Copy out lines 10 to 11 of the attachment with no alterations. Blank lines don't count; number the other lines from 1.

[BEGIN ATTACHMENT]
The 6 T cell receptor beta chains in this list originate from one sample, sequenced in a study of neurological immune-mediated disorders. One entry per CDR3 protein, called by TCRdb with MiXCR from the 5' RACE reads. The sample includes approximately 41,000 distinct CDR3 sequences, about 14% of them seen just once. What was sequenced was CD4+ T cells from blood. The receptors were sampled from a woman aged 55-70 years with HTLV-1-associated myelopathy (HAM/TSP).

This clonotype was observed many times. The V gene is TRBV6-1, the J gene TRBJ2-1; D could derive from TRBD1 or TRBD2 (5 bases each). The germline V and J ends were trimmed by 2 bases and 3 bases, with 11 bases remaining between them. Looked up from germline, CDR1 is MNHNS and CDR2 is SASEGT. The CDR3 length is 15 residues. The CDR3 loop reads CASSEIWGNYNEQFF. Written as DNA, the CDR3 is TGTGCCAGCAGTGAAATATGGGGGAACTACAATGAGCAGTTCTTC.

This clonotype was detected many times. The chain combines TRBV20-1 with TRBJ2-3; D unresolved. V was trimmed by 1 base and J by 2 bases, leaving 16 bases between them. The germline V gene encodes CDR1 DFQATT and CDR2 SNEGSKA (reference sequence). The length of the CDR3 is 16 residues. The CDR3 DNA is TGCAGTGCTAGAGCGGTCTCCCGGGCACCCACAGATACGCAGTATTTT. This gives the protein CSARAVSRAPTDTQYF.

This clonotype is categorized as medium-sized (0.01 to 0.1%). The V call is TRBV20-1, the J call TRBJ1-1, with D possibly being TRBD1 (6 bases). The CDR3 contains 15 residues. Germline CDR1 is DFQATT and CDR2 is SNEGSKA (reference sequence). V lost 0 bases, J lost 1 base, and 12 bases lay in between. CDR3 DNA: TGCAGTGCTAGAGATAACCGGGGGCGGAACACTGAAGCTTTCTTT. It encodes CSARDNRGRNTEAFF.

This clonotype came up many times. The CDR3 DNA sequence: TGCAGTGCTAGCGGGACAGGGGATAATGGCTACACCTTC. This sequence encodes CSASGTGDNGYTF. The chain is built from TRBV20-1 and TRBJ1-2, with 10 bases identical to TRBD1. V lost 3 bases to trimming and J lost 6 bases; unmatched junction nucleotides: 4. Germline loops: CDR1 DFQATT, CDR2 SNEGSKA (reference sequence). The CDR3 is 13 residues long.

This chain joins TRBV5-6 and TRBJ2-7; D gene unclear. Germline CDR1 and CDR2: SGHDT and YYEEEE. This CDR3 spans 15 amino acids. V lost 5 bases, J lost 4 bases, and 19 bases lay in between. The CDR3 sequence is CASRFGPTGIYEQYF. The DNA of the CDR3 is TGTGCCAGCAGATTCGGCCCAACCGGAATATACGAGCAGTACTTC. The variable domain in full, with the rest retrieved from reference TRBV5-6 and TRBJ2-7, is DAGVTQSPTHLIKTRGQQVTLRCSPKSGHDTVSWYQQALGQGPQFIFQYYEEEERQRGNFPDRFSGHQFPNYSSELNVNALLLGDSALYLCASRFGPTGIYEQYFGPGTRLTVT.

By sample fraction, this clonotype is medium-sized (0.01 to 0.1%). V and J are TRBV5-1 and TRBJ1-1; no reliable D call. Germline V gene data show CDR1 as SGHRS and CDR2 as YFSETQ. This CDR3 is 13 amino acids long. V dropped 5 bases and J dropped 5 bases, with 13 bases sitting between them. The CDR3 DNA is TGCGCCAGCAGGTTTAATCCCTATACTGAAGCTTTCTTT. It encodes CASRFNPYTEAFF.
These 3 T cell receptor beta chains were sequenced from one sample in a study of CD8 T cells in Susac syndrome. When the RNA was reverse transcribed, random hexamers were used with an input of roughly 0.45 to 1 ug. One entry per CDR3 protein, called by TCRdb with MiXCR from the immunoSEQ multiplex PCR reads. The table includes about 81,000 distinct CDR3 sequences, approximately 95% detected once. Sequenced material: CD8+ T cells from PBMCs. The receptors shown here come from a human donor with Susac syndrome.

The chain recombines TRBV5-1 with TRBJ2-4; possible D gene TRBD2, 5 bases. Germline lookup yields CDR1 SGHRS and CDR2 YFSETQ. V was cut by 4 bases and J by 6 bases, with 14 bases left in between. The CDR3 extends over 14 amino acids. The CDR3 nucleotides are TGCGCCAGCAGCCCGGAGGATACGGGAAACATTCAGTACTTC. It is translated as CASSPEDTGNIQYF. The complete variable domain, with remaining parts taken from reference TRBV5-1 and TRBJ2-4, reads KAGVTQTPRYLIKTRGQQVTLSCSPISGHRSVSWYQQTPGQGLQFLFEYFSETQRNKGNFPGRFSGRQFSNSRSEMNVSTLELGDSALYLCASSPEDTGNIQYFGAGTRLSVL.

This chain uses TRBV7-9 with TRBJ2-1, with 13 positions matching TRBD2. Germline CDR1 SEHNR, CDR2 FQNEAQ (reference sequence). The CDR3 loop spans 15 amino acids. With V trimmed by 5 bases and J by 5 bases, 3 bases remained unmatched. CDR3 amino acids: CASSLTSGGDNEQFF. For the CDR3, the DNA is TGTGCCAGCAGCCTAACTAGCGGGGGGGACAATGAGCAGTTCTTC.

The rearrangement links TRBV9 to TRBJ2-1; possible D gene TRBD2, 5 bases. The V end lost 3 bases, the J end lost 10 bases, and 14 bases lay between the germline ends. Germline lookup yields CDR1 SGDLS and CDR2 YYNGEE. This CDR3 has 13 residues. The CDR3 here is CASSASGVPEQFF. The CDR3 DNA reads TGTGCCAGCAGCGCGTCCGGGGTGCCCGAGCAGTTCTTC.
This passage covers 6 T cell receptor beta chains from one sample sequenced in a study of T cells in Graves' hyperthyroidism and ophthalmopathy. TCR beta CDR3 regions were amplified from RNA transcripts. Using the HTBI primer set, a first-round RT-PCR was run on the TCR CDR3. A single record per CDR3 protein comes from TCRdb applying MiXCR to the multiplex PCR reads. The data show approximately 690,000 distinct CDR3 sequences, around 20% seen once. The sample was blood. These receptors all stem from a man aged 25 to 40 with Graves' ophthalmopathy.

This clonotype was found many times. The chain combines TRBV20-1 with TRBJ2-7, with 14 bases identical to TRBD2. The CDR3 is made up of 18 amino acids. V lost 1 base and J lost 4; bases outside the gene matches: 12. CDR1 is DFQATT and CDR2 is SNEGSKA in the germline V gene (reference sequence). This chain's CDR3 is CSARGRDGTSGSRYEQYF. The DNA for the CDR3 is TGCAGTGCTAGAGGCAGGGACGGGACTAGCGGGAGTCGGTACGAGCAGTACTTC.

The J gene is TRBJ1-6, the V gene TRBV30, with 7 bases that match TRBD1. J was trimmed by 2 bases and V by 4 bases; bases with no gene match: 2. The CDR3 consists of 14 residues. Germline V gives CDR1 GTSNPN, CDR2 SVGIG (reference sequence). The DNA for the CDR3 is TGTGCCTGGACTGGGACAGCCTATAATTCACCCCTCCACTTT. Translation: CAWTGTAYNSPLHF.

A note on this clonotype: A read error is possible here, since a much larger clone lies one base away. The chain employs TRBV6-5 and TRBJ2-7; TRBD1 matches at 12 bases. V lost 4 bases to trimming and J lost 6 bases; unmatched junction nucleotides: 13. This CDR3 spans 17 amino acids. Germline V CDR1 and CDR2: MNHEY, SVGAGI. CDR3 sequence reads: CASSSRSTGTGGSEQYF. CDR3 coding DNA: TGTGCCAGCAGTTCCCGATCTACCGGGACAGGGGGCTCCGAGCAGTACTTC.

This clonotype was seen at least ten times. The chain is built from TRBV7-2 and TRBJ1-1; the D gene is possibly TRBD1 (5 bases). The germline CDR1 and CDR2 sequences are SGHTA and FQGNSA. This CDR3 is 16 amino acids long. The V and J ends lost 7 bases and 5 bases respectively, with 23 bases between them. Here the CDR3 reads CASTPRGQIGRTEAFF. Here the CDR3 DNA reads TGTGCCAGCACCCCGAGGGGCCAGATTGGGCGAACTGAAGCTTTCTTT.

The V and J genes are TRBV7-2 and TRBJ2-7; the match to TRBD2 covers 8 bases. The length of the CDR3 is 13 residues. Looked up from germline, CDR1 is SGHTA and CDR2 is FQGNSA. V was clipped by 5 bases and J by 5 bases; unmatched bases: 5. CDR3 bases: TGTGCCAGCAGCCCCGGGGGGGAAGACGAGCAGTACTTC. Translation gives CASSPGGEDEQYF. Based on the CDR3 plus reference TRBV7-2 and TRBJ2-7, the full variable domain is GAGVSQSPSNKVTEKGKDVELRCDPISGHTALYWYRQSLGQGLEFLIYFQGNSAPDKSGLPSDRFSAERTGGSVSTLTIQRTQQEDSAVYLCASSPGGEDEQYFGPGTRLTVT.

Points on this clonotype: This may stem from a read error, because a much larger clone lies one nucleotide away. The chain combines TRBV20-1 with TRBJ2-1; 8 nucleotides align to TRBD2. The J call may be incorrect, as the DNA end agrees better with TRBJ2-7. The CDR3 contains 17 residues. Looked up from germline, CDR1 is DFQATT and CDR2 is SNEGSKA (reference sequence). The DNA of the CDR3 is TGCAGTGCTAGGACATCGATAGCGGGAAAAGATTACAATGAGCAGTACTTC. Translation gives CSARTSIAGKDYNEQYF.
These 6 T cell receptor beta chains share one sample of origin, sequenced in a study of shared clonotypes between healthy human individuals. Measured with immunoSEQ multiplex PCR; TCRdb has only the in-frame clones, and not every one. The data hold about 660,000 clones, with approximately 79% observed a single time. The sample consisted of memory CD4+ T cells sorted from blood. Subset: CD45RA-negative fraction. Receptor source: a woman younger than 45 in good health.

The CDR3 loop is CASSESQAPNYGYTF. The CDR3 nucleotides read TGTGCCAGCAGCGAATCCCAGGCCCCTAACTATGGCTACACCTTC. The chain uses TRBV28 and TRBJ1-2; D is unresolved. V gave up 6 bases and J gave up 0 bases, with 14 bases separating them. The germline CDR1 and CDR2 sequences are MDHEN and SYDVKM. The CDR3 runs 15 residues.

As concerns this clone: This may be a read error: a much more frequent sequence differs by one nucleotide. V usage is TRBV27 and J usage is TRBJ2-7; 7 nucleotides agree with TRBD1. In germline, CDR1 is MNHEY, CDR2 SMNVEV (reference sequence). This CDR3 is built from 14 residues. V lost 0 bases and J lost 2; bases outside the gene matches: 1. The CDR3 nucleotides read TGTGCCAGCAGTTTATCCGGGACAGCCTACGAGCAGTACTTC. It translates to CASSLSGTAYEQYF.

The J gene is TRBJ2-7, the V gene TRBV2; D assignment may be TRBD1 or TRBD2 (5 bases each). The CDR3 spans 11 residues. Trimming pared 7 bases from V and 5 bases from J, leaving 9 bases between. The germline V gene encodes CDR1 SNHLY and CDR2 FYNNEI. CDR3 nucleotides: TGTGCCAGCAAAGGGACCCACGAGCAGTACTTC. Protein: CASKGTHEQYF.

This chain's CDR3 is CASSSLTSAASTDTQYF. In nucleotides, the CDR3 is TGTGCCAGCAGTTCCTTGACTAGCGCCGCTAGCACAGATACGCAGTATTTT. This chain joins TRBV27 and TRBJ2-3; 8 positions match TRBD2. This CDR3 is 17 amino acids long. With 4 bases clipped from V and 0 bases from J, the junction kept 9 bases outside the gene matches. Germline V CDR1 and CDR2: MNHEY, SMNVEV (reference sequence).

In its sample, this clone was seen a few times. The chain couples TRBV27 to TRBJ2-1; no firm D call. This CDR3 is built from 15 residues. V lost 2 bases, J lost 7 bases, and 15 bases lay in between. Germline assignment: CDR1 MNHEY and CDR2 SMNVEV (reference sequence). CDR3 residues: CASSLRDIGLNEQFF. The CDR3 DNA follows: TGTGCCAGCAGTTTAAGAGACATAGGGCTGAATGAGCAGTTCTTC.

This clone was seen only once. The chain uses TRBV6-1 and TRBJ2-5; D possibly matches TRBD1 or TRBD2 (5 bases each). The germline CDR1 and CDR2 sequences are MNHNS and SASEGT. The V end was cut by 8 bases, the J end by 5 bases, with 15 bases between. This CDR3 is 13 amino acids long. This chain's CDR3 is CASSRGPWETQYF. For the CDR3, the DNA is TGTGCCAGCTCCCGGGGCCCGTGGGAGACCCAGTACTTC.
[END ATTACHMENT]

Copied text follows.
This chain uses TRBV7-9 with TRBJ2-1, with 13 positions matching TRBD2. Germline CDR1 SEHNR, CDR2 FQNEAQ (reference sequence). The CDR3 loop spans 15 amino acids. With V trimmed by 5 bases and J by 5 bases, 3 bases remained unmatched. CDR3 amino acids: CASSLTSGGDNEQFF. For the CDR3, the DNA is TGTGCCAGCAGCCTAACTAGCGGGGGGGACAATGAGCAGTTCTTC.

The rearrangement links TRBV9 to TRBJ2-1; possible D gene TRBD2, 5 bases. The V end lost 3 bases, the J end lost 10 bases, and 14 bases lay between the germline ends. Germline lookup yields CDR1 SGDLS and CDR2 YYNGEE. This CDR3 has 13 residues. The CDR3 here is CASSASGVPEQFF. The CDR3 DNA reads TGTGCCAGCAGCGCGTCCGGGGTGCCCGAGCAGTTCTTC.